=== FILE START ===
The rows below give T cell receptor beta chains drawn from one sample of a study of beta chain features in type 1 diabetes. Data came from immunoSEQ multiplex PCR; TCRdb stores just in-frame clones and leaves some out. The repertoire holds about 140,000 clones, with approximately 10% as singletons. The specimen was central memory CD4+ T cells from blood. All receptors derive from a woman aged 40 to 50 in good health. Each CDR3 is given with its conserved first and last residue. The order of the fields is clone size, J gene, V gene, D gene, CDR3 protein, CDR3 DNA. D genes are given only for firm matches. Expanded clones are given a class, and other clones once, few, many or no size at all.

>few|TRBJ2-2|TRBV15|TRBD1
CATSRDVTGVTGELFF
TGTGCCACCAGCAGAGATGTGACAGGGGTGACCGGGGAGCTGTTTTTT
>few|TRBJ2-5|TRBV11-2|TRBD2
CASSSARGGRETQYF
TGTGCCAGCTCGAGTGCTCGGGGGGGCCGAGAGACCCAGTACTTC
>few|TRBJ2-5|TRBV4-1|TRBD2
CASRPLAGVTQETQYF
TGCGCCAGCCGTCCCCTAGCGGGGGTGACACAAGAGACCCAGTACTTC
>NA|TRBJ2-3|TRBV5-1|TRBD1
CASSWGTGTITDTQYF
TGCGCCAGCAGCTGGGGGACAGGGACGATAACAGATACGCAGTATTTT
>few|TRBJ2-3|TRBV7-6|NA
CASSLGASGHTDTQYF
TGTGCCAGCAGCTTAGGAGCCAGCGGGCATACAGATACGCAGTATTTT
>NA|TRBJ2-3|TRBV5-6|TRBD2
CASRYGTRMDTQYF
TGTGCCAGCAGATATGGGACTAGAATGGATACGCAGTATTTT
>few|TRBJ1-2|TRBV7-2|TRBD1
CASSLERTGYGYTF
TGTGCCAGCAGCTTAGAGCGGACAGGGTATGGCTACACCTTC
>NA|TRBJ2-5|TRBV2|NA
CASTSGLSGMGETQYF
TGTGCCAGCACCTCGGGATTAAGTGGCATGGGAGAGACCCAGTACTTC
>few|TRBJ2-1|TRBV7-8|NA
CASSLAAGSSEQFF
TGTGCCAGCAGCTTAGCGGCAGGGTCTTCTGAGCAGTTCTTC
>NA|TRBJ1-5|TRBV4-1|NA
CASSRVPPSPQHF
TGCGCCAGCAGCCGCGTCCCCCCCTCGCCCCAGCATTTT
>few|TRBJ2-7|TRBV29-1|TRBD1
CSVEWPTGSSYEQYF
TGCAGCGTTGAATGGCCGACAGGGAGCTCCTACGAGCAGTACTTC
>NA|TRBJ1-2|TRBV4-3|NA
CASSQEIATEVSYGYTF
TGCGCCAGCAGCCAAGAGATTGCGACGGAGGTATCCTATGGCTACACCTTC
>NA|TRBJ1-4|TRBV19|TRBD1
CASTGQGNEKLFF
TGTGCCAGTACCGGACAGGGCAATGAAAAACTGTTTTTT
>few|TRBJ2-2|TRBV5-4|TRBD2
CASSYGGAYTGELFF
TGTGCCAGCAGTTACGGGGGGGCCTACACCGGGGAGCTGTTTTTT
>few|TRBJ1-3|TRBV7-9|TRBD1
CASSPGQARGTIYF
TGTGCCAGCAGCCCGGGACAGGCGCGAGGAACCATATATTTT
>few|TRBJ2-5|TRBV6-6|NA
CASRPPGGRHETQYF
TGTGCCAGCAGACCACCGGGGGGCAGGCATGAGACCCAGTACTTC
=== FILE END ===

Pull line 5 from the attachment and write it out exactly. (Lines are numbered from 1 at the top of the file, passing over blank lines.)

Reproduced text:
>few|TRBJ2-5|TRBV11-2|TRBD2